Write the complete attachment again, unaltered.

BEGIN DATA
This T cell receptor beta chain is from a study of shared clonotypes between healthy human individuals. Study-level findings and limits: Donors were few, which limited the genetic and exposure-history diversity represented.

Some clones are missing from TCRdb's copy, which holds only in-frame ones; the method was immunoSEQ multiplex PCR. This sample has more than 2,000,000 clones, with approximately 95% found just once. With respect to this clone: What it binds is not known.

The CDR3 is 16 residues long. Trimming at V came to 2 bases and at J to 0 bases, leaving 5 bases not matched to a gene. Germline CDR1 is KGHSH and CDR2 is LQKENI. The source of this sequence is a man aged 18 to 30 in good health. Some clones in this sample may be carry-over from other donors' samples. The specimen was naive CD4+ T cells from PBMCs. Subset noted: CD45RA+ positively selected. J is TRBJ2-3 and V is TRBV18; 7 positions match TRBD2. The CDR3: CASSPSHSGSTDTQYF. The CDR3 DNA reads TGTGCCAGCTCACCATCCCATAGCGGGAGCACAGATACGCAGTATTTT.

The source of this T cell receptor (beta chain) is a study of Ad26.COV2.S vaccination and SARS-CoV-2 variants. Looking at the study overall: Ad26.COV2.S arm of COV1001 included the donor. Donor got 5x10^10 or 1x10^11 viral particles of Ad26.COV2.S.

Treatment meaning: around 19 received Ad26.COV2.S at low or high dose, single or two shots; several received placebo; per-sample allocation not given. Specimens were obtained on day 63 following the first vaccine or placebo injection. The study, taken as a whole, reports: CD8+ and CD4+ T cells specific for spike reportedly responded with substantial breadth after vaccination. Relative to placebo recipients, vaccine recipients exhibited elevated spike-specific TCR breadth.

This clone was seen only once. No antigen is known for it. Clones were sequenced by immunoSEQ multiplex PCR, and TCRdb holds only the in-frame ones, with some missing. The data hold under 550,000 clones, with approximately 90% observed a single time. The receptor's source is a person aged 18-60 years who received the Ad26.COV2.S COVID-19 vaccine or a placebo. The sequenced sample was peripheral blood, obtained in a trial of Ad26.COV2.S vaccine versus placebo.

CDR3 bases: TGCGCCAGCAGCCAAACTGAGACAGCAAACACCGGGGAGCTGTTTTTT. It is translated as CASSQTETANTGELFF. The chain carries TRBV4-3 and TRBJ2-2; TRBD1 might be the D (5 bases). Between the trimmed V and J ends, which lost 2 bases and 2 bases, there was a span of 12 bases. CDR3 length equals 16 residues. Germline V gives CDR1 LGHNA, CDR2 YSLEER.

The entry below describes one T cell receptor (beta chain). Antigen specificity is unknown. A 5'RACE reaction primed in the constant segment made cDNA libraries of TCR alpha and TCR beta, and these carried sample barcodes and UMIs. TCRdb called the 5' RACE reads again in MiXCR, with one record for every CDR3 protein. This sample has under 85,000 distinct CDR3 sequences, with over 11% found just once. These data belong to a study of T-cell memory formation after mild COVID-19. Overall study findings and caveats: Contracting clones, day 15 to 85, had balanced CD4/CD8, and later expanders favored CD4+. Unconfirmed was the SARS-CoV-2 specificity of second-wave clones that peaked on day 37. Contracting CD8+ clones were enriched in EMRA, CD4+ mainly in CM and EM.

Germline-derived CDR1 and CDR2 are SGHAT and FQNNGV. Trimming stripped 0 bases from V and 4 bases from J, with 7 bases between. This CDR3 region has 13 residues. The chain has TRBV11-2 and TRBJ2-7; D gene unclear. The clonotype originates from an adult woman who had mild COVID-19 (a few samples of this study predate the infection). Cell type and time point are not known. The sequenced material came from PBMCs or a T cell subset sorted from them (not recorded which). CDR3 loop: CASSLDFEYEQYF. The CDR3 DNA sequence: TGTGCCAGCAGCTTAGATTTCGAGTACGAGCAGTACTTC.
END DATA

This T cell receptor beta chain is from a study of shared clonotypes between healthy human individuals. Study-level findings and limits: Donors were few, which limited the genetic and exposure-history diversity represented.

Some clones are missing from TCRdb's copy, which holds only in-frame ones; the method was immunoSEQ multiplex PCR. This sample has more than 2,000,000 clones, with approximately 95% found just once. With respect to this clone: What it binds is not known.

The CDR3 is 16 residues long. Trimming at V came to 2 bases and at J to 0 bases, leaving 5 bases not matched to a gene. Germline CDR1 is KGHSH and CDR2 is LQKENI. The source of this sequence is a man aged 18 to 30 in good health. Some clones in this sample may be carry-over from other donors' samples. The specimen was naive CD4+ T cells from PBMCs. Subset noted: CD45RA+ positively selected. J is TRBJ2-3 and V is TRBV18; 7 positions match TRBD2. The CDR3: CASSPSHSGSTDTQYF. The CDR3 DNA reads TGTGCCAGCTCACCATCCCATAGCGGGAGCACAGATACGCAGTATTTT.

The source of this T cell receptor (beta chain) is a study of Ad26.COV2.S vaccination and SARS-CoV-2 variants. Looking at the study overall: Ad26.COV2.S arm of COV1001 included the donor. Donor got 5x10^10 or 1x10^11 viral particles of Ad26.COV2.S.

Treatment meaning: around 19 received Ad26.COV2.S at low or high dose, single or two shots; several received placebo; per-sample allocation not given. Specimens were obtained on day 63 following the first vaccine or placebo injection. The study, taken as a whole, reports: CD8+ and CD4+ T cells specific for spike reportedly responded with substantial breadth after vaccination. Relative to placebo recipients, vaccine recipients exhibited elevated spike-specific TCR breadth.

This clone was seen only once. No antigen is known for it. Clones were sequenced by immunoSEQ multiplex PCR, and TCRdb holds only the in-frame ones, with some missing. The data hold under 550,000 clones, with approximately 90% observed a single time. The receptor's source is a person aged 18-60 years who received the Ad26.COV2.S COVID-19 vaccine or a placebo. The sequenced sample was peripheral blood, obtained in a trial of Ad26.COV2.S vaccine versus placebo.

CDR3 bases: TGCGCCAGCAGCCAAACTGAGACAGCAAACACCGGGGAGCTGTTTTTT. It is translated as CASSQTETANTGELFF. The chain carries TRBV4-3 and TRBJ2-2; TRBD1 might be the D (5 bases). Between the trimmed V and J ends, which lost 2 bases and 2 bases, there was a span of 12 bases. CDR3 length equals 16 residues. Germline V gives CDR1 LGHNA, CDR2 YSLEER.

The entry below describes one T cell receptor (beta chain). Antigen specificity is unknown. A 5'RACE reaction primed in the constant segment made cDNA libraries of TCR alpha and TCR beta, and these carried sample barcodes and UMIs. TCRdb called the 5' RACE reads again in MiXCR, with one record for every CDR3 protein. This sample has under 85,000 distinct CDR3 sequences, with over 11% found just once. These data belong to a study of T-cell memory formation after mild COVID-19. Overall study findings and caveats: Contracting clones, day 15 to 85, had balanced CD4/CD8, and later expanders favored CD4+. Unconfirmed was the SARS-CoV-2 specificity of second-wave clones that peaked on day 37. Contracting CD8+ clones were enriched in EMRA, CD4+ mainly in CM and EM.

Germline-derived CDR1 and CDR2 are SGHAT and FQNNGV. Trimming stripped 0 bases from V and 4 bases from J, with 7 bases between. This CDR3 region has 13 residues. The chain has TRBV11-2 and TRBJ2-7; D gene unclear. The clonotype originates from an adult woman who had mild COVID-19 (a few samples of this study predate the infection). Cell type and time point are not known. The sequenced material came from PBMCs or a T cell subset sorted from them (not recorded which). CDR3 loop: CASSLDFEYEQYF. The CDR3 DNA sequence: TGTGCCAGCAGCTTAGATTTCGAGTACGAGCAGTACTTC.